[Review of The Coming of Winter, by David Adams Richards. Canadian Forum 14:646 (November/December 1974), 23]
The percentage of drunk drivers on the road on a Friday night in New Brunswick is higher than in any other province in Canada. On the Sunday evening TV news -- especially in the winter and spring, when there aren't many tourists -- often every one of the traffic deaths reported, in the absence of any other news, will be a single-car accident on Friday or Saturday night. If you want to understand why this is so -- if you want real reasons, not the ones given by the clergy or the editorial writers -- there is a new novel you will probably want to read. In The Coming of Winter you can live through -- at least part of the sort of life that would make you feel that nothing was more important than going out and getting hammered on cheap wine and beer and driving through town shouting at the passing citizenry.
One of the weaknesses of the novel as a form has been that novelists traditionally tend to be intellectuals, members of at least an educational, if not economic, upper class. There haven't been many novelists who succeeded in writing about work at all, or at understanding people for whom menial or factory-style work is the definition of existence. Most of the writers who have attempted it either never get down to the details of the work, or condescend to their subjects, or both. This book, in contrast, not only presents a vivid and convincing picture of how it is to work in a pulp mill, but also -- and more thoroughly -- creates a vision of the psychic damage done to human beings by such jobs and by the society that requires them.
It is, then, at least in part, a book about New Brunswick and its problems. But Richards mentions few place names, and it seems likely that readers acquainted with rural Ontario or Nova Scotia or Manitoba will recognize many of these characters and many of their problems. It is not only in New Brunswick that the fabric of rural society is deteriorating, that jobs are becoming more meaningless, that wherever you go you find evidence that things were once more settled, more civilized than they are now. It's not only New Brunswick's woods that are full of rotting fences, fields gone back to forest, cellar holes "closing," as Robert Frost said, "like a dent in dough."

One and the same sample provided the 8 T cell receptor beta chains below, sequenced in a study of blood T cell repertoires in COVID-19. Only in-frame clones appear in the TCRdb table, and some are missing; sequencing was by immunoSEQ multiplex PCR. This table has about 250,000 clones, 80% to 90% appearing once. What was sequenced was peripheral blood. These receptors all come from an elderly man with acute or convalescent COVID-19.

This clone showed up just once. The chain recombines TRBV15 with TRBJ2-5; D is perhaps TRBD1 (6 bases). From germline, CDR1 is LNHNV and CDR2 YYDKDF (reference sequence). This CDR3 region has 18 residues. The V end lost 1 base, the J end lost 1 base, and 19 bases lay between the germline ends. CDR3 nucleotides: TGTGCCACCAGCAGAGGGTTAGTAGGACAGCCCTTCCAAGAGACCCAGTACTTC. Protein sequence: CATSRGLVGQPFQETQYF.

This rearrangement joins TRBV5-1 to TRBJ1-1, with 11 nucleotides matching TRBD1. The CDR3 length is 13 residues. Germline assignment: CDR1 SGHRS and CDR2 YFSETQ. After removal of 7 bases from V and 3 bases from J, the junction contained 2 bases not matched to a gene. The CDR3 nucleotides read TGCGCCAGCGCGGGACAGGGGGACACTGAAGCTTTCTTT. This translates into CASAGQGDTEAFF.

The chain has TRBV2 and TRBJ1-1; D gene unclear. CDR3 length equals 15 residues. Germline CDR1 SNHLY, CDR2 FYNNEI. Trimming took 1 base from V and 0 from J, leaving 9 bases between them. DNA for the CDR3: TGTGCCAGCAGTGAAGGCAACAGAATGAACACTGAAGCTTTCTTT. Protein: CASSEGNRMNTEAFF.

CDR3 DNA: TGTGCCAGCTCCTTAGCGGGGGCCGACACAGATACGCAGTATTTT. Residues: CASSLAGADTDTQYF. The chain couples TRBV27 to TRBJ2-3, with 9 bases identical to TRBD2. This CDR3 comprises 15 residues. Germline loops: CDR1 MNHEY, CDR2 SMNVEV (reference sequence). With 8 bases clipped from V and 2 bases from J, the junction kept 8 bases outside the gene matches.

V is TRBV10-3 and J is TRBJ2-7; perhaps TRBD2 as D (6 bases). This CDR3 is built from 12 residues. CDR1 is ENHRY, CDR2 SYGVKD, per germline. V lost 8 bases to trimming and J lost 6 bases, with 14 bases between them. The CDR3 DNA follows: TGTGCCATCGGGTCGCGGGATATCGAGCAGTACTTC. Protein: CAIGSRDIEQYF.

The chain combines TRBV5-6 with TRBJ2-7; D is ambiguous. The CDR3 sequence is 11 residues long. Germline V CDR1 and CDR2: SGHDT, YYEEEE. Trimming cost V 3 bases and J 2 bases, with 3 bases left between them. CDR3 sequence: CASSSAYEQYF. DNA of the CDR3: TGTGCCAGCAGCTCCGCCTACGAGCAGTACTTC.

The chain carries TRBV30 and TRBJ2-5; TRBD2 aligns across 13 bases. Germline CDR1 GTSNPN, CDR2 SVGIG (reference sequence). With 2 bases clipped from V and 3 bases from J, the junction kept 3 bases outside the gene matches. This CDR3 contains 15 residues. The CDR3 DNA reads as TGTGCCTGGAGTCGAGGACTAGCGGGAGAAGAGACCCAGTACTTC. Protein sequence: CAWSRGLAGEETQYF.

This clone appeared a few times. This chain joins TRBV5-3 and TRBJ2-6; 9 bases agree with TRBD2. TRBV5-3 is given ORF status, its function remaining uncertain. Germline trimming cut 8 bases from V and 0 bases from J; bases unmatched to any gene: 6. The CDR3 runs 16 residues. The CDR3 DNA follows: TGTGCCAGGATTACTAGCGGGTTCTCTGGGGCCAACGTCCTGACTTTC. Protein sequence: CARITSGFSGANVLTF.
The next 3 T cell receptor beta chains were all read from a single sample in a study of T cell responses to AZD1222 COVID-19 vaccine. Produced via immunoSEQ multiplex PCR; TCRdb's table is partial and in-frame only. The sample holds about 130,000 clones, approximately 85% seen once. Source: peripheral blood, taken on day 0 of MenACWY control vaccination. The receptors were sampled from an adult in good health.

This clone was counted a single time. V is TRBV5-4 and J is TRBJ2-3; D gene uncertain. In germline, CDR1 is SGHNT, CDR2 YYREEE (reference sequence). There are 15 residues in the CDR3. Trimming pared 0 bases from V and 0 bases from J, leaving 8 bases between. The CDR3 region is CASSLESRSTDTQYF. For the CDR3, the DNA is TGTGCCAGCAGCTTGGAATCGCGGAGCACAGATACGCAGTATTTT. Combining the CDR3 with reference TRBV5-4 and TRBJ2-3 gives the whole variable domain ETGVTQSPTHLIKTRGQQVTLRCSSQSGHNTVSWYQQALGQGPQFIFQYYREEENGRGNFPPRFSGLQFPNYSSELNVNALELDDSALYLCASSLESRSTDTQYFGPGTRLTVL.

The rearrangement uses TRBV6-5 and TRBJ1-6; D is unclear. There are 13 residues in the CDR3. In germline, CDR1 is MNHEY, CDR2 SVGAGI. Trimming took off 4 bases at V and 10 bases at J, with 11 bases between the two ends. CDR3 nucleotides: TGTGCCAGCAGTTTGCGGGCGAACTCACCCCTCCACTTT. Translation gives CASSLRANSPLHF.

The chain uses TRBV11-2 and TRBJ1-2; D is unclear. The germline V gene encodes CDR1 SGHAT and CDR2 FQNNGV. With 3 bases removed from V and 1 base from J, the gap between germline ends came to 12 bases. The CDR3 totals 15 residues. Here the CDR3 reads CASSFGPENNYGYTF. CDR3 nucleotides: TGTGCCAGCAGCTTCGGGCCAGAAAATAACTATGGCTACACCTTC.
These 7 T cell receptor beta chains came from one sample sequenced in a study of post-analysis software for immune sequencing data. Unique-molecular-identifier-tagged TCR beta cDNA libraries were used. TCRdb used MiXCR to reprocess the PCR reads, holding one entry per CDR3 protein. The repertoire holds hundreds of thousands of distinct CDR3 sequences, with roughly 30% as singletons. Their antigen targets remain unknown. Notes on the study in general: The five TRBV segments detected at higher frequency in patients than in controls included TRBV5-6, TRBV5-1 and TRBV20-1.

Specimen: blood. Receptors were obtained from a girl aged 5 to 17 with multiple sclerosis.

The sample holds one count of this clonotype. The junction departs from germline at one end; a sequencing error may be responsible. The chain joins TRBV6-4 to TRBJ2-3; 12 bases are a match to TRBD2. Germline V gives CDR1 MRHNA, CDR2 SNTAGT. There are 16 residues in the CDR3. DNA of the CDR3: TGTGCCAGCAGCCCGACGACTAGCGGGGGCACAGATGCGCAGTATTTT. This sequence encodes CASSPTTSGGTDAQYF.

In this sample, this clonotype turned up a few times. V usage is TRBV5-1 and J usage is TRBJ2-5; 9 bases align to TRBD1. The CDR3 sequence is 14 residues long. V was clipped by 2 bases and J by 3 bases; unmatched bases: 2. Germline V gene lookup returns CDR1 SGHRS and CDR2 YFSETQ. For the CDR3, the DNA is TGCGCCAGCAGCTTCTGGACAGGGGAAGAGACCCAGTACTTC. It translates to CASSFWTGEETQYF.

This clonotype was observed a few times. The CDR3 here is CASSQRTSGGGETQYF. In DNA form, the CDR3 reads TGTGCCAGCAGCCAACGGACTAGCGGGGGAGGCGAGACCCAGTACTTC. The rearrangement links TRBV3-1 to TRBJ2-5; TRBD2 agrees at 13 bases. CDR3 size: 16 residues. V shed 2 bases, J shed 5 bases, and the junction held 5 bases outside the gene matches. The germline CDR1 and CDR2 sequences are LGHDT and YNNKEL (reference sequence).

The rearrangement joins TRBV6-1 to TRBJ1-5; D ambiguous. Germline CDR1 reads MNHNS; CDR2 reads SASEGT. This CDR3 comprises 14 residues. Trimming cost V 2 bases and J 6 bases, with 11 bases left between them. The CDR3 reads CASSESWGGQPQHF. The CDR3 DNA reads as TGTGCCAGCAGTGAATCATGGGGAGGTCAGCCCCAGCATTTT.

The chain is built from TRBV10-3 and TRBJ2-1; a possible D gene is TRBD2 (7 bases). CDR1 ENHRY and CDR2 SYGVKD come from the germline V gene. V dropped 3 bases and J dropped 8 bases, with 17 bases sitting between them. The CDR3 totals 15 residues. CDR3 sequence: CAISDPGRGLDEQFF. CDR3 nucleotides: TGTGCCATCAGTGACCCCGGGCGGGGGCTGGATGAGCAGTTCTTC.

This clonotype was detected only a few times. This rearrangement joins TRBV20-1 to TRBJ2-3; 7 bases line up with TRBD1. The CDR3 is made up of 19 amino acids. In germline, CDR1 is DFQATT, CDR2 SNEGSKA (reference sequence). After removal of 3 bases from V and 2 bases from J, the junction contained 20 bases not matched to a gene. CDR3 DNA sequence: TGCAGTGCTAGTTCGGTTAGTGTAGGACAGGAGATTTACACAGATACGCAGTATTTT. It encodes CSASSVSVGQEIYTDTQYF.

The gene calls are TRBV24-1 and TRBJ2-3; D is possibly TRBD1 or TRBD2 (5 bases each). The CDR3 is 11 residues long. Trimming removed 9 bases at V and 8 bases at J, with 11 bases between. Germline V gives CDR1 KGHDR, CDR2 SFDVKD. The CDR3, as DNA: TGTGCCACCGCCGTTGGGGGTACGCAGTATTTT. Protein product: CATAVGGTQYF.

The Coming of Winter is concerned with a young man's coming of age in such a world. Kevin Dulse, who turns 21 and gets married in the course of the single late fall in which the action of the book occurs, lives with his friends a life of noisy desperation implicitly connected with the disintegration of the society around him. His father can no longer fish because of illness and because the pulp mill in which Kevin works has eliminated most of the fish. Kevin hunts devotedly, but there is little or no game left and the hunting is almost as much a love of violence as it is a love of the woods and the chase. The book does not talk directly about this -- and, for a wonder, neither do the characters -- but the reader comes to understand how it would be to confront a future that holds no genuine hope of improvement or growth at all, only fantasies of "going away," of escape from the mill and from the decay into a completely unimagined alternative (which, we know and the characters do not, is alienation in an urban slum à la Going Down the Road). In such a society the coming of age is the coming of winter. No harvest is possible, only prolongation of adolescence or settling into dreary, responsible, late adulthood. The agony of such a position is formed and held and even cherished by this book: no mean achievement.
In spite of all this, there is a lot wrong with The Coming of Winter. Much of what's wrong could have been corrected by tough and imaginative editing -- syntax is often inadequate, grammar is distractingly incorrect, there are repetitive adjectives ("clean" and "healthy" are out there struggling long after the whistle ought to have blown). Dialogue is sometimes wooden (Richards is at his best with inarticulate people: the scenes involving Kevin's father and the neighbour whose cow Kevin shoots become almost physically painful). These matters may sound academic, but they do weaken what should have been a much stronger book.
On balance, then, The Coming of Winter is a novel which overcomes some pretty serious handicaps by having as its subject matter something fruitful and important (perhaps especially important in the 1970's, when we are all waking from a dream of progress to a nightmare in which almost everything seems to be getting inexorably worse.) One is reluctant to use a cliché like "promising" in reviewing a first novel, but if David Adams Richards can find a ruthless and loving editor, he is likely to prove a major talent.